Home arrow PHP arrow Page 4 - Storing PHP Sessions in a Database

Opening and closing the session - PHP

There are many reasons to utilize sessions when creating a web-based application using PHP. Session information, by default, is stored in a file on your web server. But what if that becomes a problem? In this article, I'll talk about why you might want to move your PHP sessions to a database, and show you how to do it.

TABLE OF CONTENTS:
  1. Storing PHP Sessions in a Database
  2. Why did they fail?
  3. Overriding the session storage
  4. Opening and closing the session
  5. Reading and Writing Session Data
  6. Cleaning up the session
  7. Putting it all together
  8. Finishing it up
By: Rich Smith
Rating: starstarstarstarstar / 54
May 02, 2007

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On the previous page, when we called session_set_save_handler() to override the session handling functions, the first two arguments passed were for the open and close logic.  Let's add these methods to our new class, then take a closer look.

     function open( $save_path, $session_name ) {

        global $sess_save_path;

        $sess_save_path = $save_path;

        // Don't need to do anything. Just return TRUE.

        return true;

     }

     function close() {

        return true;

     }

The above code should be added inside the SessionManager class we started on the previous page.

Taking a close look, you will see that, for the most part, we didn't do anything in the open and close methods.  That would be because we will be writing our information to a database.  In this lesson, I am assuming that the application you are adding this to ALREADY has an open database connection to your database.  If this is the case, then the above code is good as it is.  If not, then the open function would need to include code for creating your database connection, and the close would close said connection.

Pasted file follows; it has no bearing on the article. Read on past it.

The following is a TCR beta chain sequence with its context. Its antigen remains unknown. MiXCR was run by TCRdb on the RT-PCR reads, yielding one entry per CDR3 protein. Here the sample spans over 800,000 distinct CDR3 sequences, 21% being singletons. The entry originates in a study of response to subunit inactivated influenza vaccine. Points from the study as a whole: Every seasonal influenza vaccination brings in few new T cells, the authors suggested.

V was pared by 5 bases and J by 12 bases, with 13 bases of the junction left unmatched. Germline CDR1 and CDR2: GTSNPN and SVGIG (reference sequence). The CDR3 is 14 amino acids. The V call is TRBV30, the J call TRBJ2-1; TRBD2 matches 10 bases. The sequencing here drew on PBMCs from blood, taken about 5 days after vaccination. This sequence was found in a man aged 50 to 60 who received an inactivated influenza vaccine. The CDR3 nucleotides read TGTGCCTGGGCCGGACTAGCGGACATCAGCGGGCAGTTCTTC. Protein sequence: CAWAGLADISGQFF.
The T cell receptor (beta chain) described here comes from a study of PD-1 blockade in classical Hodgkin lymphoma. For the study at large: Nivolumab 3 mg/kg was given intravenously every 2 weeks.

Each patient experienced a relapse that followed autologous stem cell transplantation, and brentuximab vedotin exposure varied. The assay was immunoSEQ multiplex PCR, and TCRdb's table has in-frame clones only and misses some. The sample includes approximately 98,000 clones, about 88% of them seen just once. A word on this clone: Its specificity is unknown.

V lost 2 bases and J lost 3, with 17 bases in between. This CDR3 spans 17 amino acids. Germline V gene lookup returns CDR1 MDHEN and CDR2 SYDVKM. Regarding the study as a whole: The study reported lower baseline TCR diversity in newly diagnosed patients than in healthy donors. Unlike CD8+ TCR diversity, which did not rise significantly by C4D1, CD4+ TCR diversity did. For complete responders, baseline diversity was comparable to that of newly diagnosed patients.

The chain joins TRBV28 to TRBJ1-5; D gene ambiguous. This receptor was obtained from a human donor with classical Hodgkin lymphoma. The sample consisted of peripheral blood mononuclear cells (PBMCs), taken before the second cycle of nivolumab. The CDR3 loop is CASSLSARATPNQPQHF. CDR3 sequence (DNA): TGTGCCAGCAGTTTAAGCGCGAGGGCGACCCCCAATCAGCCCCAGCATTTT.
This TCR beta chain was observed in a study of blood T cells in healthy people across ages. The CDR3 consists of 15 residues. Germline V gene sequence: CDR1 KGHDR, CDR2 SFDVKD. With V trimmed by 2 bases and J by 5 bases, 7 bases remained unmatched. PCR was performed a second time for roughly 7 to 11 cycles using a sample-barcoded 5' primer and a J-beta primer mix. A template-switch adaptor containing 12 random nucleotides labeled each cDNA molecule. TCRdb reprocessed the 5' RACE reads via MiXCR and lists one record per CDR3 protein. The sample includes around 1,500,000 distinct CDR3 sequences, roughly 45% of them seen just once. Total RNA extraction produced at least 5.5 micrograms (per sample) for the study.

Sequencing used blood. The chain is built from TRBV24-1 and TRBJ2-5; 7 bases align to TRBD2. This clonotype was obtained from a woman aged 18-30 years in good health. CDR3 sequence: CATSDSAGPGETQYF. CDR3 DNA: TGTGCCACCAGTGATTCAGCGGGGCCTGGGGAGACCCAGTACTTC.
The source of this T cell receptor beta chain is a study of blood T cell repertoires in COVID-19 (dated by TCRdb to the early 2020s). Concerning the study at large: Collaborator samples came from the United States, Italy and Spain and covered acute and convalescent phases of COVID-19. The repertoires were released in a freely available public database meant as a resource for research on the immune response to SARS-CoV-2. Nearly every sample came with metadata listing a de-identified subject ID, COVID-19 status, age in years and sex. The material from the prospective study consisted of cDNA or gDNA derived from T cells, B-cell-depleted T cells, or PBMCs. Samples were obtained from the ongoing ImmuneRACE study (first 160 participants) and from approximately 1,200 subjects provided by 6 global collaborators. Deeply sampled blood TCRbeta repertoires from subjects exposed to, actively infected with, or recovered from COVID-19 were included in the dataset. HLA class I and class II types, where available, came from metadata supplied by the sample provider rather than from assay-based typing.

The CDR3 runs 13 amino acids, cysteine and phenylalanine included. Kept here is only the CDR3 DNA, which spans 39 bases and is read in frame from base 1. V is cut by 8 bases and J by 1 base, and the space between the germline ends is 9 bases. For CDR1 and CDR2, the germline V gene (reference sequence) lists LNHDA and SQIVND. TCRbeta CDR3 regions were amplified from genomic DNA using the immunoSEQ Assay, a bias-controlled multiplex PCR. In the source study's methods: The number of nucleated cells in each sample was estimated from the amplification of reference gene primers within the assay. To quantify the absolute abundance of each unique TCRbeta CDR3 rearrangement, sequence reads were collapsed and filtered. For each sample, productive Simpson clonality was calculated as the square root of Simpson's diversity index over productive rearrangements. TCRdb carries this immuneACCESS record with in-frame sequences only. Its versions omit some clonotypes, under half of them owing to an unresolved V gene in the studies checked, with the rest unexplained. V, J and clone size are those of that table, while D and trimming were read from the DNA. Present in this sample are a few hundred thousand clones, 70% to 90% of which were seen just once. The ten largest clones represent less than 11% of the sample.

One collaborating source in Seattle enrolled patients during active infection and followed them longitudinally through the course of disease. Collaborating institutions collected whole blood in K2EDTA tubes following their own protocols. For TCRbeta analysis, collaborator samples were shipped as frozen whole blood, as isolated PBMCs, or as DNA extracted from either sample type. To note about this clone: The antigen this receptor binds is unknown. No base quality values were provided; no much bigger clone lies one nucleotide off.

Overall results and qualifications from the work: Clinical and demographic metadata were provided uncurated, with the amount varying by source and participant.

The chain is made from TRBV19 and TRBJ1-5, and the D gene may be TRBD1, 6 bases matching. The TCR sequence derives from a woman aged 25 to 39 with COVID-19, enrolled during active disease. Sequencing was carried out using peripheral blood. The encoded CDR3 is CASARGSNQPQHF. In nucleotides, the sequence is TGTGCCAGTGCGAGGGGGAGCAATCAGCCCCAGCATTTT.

If we were writing a new file-handling session manager, the open function would handle opening the file descriptor.  The close function would then close said file descriptor, to prevent data from being lost.

So far, so good.  But before we get to the point where we are actually writing the session information into the database, we need some place to put it. In your application database, you will need to create a "sessions" table to store the session information.  Here's the one I defined, in MySQL create format:

CREATE TABLE `sessions` (

  `session_id` varchar(100) NOT NULL default '',

  `session_data` text NOT NULL,

  `expires` int(11) NOT NULL default '0',

  PRIMARY KEY  (`session_id`)

) TYPE=MyISAM;

I would definitely suggest adding this table to your application's database.  Not only does it keep it together with everything else, but it also makes it possible to share the same database connections for your sessions and your application itself.



 
 
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